By Jim Goodson
Editor, St. Andrew’s Cross

An expert in criminal justice criticized America’s “prison-industrial complex” during the Brotherhood of St. Andrew’s national meeting in Philadelphia.

Edwin Davis is president of the Restorative Justice Ministries Network of Texas and coordinator of restorative justice for the Diocese of Texas. He leads the 150-inmate Brotherhood chapter at the Wayne Scott Unit in Angleton.

Davis spoke at the ministry’s Triennial conference at the Philadelphia Airport Marriott, and he was elected the Brotherhood’s vice president of restorative justice ministries.

Brothers Elect Jeffrey Butcher

Jeffrey K. Butcher was elected the Brotherhood of St. Andrew’s 28th national president by a unanimous vote June 13 during the 132-year-old brotherhood’s 44th Triennial Convention and National Council meeting.

The conference met at the Philadelphia Airport Marriott.

“I am thankful for the confidence my fellow Brothers bestowed on me,” he said. “It is most humbling. We will be traveling this road together.”

Butcher is a longtime Brother, former Kentucky diocesan coordinator and a national officer. He retired from the U.S. Air Force in 2002, after 32 years of service as a Lieutenant Colonel. He also spent 28 years in the securities business as a Registered Representative, retiring from UBS Financial Services in 2012.

He attends St. Luke’s Church in Anchorage, Kentucky, near Louisville.

The brothers also elected Jack Hanstein, senior vice president; Robert Dennis, treasurer; Charles Craven, secretary; Dick Hooper, National Council chairman; Billy Harrison, Province IV president; and Roy Benavides, Province VII president.

“The way our nation handles criminal justice wounds victims and offenders alike,” Davis said. “Because we are turning our prisons over to corporate America, there is no incentive to reduce recidivism rates. In fact, it’s just the opposite. The more prisoners society creates, the better it is for these businesses.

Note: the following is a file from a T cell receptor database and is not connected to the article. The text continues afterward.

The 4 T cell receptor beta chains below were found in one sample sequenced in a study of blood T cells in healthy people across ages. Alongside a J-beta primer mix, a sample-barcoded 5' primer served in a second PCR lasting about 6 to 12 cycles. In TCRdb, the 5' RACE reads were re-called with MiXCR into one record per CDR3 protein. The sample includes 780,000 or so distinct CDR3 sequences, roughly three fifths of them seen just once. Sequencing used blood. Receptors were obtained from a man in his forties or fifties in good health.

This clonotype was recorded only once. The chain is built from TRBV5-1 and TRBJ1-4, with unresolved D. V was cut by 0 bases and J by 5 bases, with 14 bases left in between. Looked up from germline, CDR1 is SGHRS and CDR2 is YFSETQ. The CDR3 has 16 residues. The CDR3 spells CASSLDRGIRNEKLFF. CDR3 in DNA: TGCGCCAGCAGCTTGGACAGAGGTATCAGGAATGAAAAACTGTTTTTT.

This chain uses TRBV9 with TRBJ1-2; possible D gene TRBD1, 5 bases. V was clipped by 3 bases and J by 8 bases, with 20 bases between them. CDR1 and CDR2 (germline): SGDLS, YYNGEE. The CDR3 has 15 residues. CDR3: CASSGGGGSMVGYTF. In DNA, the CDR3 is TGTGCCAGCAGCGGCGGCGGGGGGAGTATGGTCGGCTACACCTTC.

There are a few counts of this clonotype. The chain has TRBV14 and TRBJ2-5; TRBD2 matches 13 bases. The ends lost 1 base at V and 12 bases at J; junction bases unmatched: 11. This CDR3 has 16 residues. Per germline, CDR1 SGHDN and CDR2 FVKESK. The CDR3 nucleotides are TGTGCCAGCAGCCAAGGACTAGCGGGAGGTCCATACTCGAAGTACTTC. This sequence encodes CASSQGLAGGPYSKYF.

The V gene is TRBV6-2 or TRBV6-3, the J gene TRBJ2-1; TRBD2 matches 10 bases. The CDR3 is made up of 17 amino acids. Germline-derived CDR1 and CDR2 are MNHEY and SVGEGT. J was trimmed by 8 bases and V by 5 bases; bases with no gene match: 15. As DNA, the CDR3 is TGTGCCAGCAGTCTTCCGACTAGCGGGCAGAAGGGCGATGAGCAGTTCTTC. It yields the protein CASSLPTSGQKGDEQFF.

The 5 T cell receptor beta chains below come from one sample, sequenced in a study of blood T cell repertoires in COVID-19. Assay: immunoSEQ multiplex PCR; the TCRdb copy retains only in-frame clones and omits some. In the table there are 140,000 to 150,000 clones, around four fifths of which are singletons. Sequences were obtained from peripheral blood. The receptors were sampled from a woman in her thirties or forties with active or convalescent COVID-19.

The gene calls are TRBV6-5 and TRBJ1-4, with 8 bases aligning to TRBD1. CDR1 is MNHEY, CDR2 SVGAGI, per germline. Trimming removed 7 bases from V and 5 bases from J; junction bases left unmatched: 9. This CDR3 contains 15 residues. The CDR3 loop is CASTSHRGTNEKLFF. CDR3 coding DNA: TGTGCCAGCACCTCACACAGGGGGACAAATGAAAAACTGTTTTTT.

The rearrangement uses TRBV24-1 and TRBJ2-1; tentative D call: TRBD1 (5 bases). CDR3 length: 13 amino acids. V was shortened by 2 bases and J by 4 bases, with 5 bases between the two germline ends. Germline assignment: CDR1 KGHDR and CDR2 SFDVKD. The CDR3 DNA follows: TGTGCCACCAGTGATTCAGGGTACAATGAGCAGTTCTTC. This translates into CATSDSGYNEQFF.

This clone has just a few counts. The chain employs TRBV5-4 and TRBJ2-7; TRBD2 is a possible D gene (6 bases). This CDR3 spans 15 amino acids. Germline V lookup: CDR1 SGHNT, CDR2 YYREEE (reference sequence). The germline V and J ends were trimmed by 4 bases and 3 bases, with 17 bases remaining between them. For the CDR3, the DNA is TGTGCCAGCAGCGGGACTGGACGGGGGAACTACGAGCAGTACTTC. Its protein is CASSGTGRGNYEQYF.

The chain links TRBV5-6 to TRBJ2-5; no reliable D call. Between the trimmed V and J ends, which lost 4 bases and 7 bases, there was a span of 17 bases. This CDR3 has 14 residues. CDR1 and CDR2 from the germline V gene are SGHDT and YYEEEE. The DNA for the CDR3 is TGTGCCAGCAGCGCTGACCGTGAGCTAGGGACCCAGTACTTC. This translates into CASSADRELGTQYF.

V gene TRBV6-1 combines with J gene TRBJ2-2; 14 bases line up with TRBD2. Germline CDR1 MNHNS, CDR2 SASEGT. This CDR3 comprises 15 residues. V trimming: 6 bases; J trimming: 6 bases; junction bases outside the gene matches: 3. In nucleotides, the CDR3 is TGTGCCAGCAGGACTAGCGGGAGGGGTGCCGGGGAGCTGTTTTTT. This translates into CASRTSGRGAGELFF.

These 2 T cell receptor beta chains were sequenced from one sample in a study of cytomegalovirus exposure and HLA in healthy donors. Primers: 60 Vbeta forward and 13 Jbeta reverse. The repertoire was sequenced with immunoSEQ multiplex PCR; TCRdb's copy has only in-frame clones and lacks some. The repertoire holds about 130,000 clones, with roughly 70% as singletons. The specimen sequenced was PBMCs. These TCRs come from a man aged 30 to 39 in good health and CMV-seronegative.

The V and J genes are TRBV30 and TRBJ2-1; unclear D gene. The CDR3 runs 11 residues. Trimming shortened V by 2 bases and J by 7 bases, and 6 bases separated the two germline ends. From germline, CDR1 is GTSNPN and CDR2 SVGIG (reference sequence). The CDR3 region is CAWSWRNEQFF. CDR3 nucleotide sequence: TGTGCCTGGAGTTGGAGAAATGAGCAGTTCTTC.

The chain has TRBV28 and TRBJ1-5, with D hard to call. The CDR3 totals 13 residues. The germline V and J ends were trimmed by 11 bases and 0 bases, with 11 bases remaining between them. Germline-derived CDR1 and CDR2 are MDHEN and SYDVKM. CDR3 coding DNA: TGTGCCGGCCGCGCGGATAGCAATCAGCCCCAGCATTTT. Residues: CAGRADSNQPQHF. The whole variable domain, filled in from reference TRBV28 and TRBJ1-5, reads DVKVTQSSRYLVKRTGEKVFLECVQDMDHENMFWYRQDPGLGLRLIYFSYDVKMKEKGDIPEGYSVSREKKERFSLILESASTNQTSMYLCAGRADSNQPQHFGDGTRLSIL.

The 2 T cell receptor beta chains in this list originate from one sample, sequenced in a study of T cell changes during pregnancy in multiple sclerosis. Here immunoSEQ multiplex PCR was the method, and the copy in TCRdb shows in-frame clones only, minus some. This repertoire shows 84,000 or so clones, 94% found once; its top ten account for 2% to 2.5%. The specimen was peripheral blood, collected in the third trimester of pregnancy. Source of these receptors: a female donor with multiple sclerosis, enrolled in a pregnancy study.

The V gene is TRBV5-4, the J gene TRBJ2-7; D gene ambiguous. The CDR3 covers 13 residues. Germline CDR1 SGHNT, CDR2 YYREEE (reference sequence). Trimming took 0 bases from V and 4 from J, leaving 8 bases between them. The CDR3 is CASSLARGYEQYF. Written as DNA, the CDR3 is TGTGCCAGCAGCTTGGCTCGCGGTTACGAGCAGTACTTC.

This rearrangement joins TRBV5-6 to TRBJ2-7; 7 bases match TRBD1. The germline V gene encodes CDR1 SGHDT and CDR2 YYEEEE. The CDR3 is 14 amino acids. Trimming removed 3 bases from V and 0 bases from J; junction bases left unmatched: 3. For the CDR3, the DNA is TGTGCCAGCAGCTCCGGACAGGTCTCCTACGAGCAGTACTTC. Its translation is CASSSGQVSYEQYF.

“President Eisenhower would have called it the prison-industrial complex.”

But ministries of restorative justice, including plans by the brotherhood, can make a difference, he said.

After a year of planning, Brothers are applying for tax-exempt status from the IRS and are seeking a site for a halfway house to help recently paroled inmates make a successful return to civilian life.

“Prison ministries are just a piece of the puzzle,” Davis said. “Places such as the Brotherhood Restorative Justice Center are sorely needed for those with no family to return to.”

It’s needed even for those who do have families because current laws disallow convicted felons from living in public housing.

“So where does a man go whose family lives in public housing?” Davis asked. “This is just one example of how flawed our system is. Restorative justice is about restoring families, even dysfunctional families. Dysfunctional families produce fewer criminals than having no family does.

“Restorative justice helps the victims as well as the offenders,” Davis said. “After time in prison, most offenders want to apologize to the victim. But under Texas law it’s a felony for the offender to communicate in any way with the victim. It’s the same in 17 states.

“There’s no opportunity for redemption.”

Davis recommended that Brotherhood chapters adopt an inmate who will soon be paroled.

“It takes more than one person to counsel an inmate,” he said. “I’d recommend at least three to five Brothers to mentor each prisoner that’s soon to be a citizen. They will not be up to date on the latest technology, they will be extremely needy, and whatever outside church they attend will not be as satisfying as their prison church.”

The rest of the world’s civilized nations use restorative justice techniques to rebuild human lives, Davis said.

“It’s time that we listen to God’s word and turn to restorative justice,” Davis said. “One way to start is to designate the last Sunday in Advent Restorative Justice Sunday and preach about Matthew 25:36.”

Image of Edwin Davis by Jim Goodson

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